A Russian plot to infiltrate the International Criminal Court in the Hague with a spy posing as a 33-year-old Brazilian intern has been foiled by Dutch intelligence.
Dutch intelligence agency the AIVD (General Intelligence and Security Service) said it had refused a member of Russia’s GRU military intelligence entry into the country in April as a ‘threat to national security’.
The AIVD named him as Sergey Vladimirovich Cherkasov, 36, saying he had claimed to be a 33-year-old Brazilian citizen named Viktor Muller Ferreira in his bid to access the Hague-based ICC, 40 miles south of Amsterdam.
The ICC has been tasked with investigating war crimes in Ukraine, of which Russia stands accused of perpetrating many.
Had Cherkasov been successful, the AIVD speculate he might have been able to recruit sources to Russian intelligence, gather potentially damaging information and even influence the criminal proceedings of the ICC.
Cherkasov used his Brazilian cover identity to travel from Brazil to the Netherlands but was interdicted at the airport and sent back to Brazil on the first flight out, the AIVD said in a statement.
Russian spy Sergey Vladimirovich Cherkasov, 36, claimed to be a 33-year-old Brazilian intern named Viktor Muller Ferreira in a Russian plot to access the International Criminal Court in the Hague, where war crimes in Ukraine are being investigated
A prosecutor of the International Criminal Court visits a mass grave near the St. Andrew and All Saints Church in Bucha city of Kyiv, on April 13
Workers wearing protective gear exhume bodies at a site where civilians killed during Russian occupation were hastily buried
‘The AIVD prevented a Russian intelligence officer from gaining access as an intern to the International Criminal Court (ICC) in The Hague,’ the AIVD statement said.
‘The person in question works for the Russian Military Intelligence Service GRU, but he used a Brazilian cover identity to travel from Brazil to the Netherlands.’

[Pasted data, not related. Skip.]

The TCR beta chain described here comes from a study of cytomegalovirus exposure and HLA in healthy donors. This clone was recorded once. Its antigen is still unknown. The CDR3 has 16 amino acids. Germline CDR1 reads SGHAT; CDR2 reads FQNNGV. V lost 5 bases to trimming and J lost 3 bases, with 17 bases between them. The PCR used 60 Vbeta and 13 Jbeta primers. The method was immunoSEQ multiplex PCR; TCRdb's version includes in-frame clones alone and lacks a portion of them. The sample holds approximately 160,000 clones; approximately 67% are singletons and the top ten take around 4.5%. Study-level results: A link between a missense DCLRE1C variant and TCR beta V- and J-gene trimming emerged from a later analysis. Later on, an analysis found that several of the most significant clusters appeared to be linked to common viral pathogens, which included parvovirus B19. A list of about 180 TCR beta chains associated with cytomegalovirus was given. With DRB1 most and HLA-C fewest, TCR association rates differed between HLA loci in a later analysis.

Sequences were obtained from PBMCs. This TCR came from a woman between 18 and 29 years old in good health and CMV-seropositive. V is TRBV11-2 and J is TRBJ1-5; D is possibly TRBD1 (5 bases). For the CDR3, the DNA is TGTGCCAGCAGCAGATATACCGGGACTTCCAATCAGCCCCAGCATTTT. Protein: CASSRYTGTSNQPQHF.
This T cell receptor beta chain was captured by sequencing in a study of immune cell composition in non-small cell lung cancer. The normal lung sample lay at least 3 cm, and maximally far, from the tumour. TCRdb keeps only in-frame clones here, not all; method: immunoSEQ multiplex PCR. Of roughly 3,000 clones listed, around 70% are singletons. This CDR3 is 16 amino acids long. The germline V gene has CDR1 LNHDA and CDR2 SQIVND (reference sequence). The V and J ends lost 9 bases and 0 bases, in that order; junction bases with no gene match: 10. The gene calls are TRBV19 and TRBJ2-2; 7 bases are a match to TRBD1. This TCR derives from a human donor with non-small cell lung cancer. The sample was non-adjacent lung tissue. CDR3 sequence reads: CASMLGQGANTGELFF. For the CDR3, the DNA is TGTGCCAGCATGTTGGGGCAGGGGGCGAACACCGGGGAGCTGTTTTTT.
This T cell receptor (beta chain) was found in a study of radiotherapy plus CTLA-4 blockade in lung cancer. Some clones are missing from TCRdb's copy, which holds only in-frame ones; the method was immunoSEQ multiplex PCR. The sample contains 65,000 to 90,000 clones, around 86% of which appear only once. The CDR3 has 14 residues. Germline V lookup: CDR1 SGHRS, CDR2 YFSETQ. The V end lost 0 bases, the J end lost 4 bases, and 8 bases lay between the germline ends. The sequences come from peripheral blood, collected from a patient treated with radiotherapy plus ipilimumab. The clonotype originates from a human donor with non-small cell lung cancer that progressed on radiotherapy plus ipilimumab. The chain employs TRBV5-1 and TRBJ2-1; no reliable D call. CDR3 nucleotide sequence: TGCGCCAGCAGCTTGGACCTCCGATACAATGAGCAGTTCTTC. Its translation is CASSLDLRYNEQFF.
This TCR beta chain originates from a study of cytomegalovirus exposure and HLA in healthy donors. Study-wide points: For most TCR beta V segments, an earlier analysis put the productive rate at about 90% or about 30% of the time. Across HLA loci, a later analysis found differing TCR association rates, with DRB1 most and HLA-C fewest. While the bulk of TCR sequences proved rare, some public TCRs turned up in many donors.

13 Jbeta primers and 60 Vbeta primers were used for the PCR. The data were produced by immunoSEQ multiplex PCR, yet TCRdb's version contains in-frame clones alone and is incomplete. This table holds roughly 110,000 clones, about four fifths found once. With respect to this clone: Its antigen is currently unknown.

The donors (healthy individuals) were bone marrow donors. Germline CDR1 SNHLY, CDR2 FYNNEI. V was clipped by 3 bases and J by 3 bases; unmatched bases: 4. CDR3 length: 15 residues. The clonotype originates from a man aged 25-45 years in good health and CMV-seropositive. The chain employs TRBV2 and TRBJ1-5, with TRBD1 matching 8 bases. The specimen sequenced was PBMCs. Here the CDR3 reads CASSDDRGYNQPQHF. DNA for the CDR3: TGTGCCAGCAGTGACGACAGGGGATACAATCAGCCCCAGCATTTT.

Cherkasov was a deep cover spy also known as an ‘illegal’, the AIVD said, who receives long and extensive training and can be placed in a country as a ‘sleeper’ agent, carefully crafting their identity and putting down roots. This makes them very hard to discover.
Covert access to the ICC would be ‘highly valuable to the Russian intelligence services’ as it is probing both Ukraine and the Russian war in Georgia in 2008, it said.
Cherkasov, as his alias Viktor Muller Ferreira, would have had access to the ICC’s building and systems once his internship had commenced.
‘The illegal was supposed to commence an internship with the ICC, which would mean he would have access to the ICC’s building and systems,’ the AIVD said.
Had the Russian spy succeeded ‘he would have been able to gather intelligence there and to look for (or recruit) sources, and arrange to have access to the ICC’s digital systems,’ it added.
‘He might also have been able to influence criminal proceedings of the ICC.’
The Dutch agency said it ‘holds him to be a threat to national security’ and alerted the immigration services before his arrival.
‘On these grounds the intelligence officer was refused entry into the Netherlands in April and declared unacceptable. He was sent back to Brazil on the first flight out,’ it said.
‘The ICC has also been informed of this case.’
Observers claim Russians are using mass graves and mobile crematoriums to cover up evidence of their war crimes
Mass graves for the tens of thousands of Ukrainians who have died during the war are commonplace, this one near Kharkiv
A body left out to nature has been wrapped in a Mickey Mouse duvet cover awaiting burial
The AIVD released the four-page cover letter for Cherkasov’s internship, which reads like a touching memoir of a difficult childhood. The AIVD said it was likely written by Cherkasov himself in order to memories the details of his cover identity (or ‘legend’).
Christo Grozev, who is the lead Russia investigator with open source investigation outfit Bellingcat, tweeted of the cover letter: ‘Tell me you’re a Russian spy without telling me you’re a Russian spy. “Nationality – Brazillian.”
Russian intelligence services spend years on the construction of legends for illegals in order to build credible identities that will be able to outwit Western intelligence agencies and gain access to highly sensitive and sought after sites such as the ICC.
So to have one blown in the manner of Cherkasov will come as a blow.
There was no immediate response from the ICC, which opened a probe into potential war crimes in Ukraine shortly after Russia’s invasion on February 24.